I became involved with MFierce at its very inception when I found the funding announcement from CDC and talked with José Bauermeister, the former director of the Center for Sexuality and Health Disparities, about applying and the opportunity it would provide to create structural change related to HIV and other STIs. The ongoing work of MFierce and the long history of collaboration between HARC and APM also helped steer our merger in early 2015 to become UNIFIED – HIV Health and Beyond. I have been a member of the Steering Committee since the project started and am so proud to be involved in this project with other community partners, Center staff and the Youth Advisory Board (YAB).
The MFierce Coalition uses a community-engaged approach where decision-making is shared among the three entities. That sounds complex. What are the most important take aways from using participatory processes?
A true participatory process takes a lot of work – listening, compromise, self-awareness, cultural humility and dedication. It’s about equalizing the decision-making process between community partners, researchers, community members and youth. That comes about with a common goal that is beyond any one researcher, Steering Committee or Youth Advisory Board Member – reducing disparities in HIV and STIs in our communities.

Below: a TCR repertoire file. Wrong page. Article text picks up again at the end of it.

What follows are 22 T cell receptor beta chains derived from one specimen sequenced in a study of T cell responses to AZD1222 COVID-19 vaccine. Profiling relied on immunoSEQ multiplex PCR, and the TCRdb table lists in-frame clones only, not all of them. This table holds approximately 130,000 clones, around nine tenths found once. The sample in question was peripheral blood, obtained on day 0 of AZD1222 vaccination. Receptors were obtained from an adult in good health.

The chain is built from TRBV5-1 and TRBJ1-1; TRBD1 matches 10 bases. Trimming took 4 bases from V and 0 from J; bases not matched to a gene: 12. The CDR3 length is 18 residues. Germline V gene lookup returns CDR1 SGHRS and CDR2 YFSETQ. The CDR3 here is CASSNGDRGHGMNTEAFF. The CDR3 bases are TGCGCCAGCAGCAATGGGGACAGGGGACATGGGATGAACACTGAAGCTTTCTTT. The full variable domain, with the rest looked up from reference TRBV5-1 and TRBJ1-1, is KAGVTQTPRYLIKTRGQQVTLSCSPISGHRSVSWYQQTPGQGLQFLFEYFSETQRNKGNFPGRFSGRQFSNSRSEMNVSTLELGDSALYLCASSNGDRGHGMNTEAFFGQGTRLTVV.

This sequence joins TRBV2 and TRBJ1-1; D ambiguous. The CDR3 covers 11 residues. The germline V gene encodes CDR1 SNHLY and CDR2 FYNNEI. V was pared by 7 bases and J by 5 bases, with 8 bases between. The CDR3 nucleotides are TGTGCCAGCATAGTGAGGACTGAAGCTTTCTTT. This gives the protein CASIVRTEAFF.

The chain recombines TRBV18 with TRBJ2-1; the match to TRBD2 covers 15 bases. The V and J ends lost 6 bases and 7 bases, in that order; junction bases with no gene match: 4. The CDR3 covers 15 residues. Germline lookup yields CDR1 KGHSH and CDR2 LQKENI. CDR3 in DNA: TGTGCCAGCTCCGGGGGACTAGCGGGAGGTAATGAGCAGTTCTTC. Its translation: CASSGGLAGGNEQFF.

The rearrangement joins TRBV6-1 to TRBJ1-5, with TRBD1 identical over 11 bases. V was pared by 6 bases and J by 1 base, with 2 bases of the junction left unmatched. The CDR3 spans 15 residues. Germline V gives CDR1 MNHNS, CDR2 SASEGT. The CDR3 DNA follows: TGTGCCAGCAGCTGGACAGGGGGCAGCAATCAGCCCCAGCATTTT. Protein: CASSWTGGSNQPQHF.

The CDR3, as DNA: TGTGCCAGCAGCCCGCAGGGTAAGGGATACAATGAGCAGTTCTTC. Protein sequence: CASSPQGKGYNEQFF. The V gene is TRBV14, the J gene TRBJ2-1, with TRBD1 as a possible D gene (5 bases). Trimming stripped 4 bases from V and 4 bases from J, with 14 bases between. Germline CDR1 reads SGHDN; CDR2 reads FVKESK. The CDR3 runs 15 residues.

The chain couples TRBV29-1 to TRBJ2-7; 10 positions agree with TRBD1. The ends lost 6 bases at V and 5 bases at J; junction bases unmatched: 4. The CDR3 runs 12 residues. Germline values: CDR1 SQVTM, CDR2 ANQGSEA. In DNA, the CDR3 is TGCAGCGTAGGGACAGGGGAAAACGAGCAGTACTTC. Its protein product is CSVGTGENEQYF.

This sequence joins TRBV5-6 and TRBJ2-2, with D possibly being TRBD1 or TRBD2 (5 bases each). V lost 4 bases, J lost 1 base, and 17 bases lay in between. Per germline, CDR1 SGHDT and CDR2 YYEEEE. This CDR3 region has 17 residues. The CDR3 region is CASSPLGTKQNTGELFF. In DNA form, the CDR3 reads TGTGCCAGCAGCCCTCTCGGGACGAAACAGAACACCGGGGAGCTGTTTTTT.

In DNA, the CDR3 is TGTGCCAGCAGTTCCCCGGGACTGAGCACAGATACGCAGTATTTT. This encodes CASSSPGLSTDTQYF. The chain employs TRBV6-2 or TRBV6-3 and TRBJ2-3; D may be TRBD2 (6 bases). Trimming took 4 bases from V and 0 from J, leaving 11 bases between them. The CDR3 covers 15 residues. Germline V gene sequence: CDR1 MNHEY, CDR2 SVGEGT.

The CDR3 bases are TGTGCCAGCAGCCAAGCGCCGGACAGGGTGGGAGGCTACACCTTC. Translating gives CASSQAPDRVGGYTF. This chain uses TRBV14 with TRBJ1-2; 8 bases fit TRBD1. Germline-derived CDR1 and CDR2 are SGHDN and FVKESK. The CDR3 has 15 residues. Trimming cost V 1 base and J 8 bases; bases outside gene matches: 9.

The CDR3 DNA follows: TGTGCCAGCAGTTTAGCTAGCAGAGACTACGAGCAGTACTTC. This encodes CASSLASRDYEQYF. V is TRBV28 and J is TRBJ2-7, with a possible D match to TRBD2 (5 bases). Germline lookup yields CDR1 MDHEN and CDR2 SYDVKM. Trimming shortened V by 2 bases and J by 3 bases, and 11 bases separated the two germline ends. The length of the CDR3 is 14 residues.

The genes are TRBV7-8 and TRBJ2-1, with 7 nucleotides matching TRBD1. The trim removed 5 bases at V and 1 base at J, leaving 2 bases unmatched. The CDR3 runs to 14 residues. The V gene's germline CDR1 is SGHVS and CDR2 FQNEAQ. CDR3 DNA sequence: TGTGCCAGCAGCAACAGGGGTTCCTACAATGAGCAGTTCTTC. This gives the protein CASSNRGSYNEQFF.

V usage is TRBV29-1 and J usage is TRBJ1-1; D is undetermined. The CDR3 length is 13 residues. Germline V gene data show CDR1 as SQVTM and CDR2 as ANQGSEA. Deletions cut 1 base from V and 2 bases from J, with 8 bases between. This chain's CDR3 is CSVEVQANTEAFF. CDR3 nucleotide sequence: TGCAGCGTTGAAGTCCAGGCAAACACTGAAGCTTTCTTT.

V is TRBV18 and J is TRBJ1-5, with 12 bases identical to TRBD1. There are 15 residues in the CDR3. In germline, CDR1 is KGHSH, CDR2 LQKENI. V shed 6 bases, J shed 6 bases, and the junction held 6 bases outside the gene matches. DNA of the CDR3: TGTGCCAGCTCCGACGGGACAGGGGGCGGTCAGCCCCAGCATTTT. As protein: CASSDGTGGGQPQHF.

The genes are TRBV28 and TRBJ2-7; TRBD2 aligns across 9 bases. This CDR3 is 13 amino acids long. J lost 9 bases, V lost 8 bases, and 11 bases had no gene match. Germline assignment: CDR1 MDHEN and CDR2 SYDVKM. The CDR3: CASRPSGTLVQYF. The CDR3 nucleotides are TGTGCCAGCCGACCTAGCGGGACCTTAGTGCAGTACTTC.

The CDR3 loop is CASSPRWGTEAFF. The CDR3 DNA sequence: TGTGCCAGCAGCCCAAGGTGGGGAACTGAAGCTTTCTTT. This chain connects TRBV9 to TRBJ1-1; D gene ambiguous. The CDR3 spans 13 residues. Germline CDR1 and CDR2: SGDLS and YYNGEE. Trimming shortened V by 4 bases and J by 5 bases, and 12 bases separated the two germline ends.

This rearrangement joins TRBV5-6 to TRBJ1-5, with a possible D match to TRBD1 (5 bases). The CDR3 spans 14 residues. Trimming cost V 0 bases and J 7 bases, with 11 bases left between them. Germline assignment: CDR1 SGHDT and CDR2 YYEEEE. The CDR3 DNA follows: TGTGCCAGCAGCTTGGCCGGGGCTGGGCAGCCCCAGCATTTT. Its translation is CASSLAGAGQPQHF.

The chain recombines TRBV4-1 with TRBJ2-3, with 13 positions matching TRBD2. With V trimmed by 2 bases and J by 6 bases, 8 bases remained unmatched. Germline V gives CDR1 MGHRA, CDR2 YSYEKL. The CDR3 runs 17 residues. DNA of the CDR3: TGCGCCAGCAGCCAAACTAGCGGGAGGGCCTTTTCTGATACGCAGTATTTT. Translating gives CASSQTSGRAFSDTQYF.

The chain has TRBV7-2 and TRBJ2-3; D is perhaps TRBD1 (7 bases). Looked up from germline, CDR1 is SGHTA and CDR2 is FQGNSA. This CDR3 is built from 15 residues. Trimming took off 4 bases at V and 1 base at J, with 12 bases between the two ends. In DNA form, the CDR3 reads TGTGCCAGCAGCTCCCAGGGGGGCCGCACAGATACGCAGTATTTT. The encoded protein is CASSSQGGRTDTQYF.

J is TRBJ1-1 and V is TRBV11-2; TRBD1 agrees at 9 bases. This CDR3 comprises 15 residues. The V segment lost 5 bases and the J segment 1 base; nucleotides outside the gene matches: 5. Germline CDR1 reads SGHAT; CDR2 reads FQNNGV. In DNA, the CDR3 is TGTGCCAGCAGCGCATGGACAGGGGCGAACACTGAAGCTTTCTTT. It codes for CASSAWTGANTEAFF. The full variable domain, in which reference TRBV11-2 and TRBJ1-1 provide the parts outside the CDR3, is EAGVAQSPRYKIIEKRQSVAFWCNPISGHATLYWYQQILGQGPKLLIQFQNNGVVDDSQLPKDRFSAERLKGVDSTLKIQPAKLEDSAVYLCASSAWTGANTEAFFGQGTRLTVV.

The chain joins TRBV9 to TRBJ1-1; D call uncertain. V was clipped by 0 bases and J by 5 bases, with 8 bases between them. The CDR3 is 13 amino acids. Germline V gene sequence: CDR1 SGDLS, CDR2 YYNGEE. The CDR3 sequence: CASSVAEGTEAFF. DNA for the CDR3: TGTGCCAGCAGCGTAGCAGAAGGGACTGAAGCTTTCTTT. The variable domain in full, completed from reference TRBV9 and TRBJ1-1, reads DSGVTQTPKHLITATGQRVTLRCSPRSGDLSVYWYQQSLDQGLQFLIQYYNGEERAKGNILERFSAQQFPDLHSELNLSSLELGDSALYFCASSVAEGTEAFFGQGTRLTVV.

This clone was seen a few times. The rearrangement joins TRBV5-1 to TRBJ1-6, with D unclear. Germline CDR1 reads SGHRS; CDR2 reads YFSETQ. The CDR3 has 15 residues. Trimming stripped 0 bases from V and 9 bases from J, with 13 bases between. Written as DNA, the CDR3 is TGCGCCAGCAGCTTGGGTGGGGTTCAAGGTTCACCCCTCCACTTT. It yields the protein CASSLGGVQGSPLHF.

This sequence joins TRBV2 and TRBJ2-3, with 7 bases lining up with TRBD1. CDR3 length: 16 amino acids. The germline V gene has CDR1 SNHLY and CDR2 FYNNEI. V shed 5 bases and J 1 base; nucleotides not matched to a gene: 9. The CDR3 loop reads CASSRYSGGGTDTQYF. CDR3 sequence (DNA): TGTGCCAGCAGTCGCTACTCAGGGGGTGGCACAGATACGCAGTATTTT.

What is the most exciting thing that you’ve experienced while being a part of MFierce?
Working with members of the YAB has been exciting and rewarding. The YAB has played an integral role in the project from the very beginning and the community planning process has been enriched by their many contributions. As we implement the Youth Advocacy Collective, I am excited to see how they are learning and sharing their expertise to improve health services for LGBTQ youth.
When I talk to people about MFierce, I tell them…
It’s about creating structural change. Then when I get confused or funny looks, I highlight the work we have been doing to increase access to culturally responsive care and decrease HIV and STIs. Of course, I also talk about our fabulous partnership with community organizations, the Center and the youth which are at the core of our project’s success.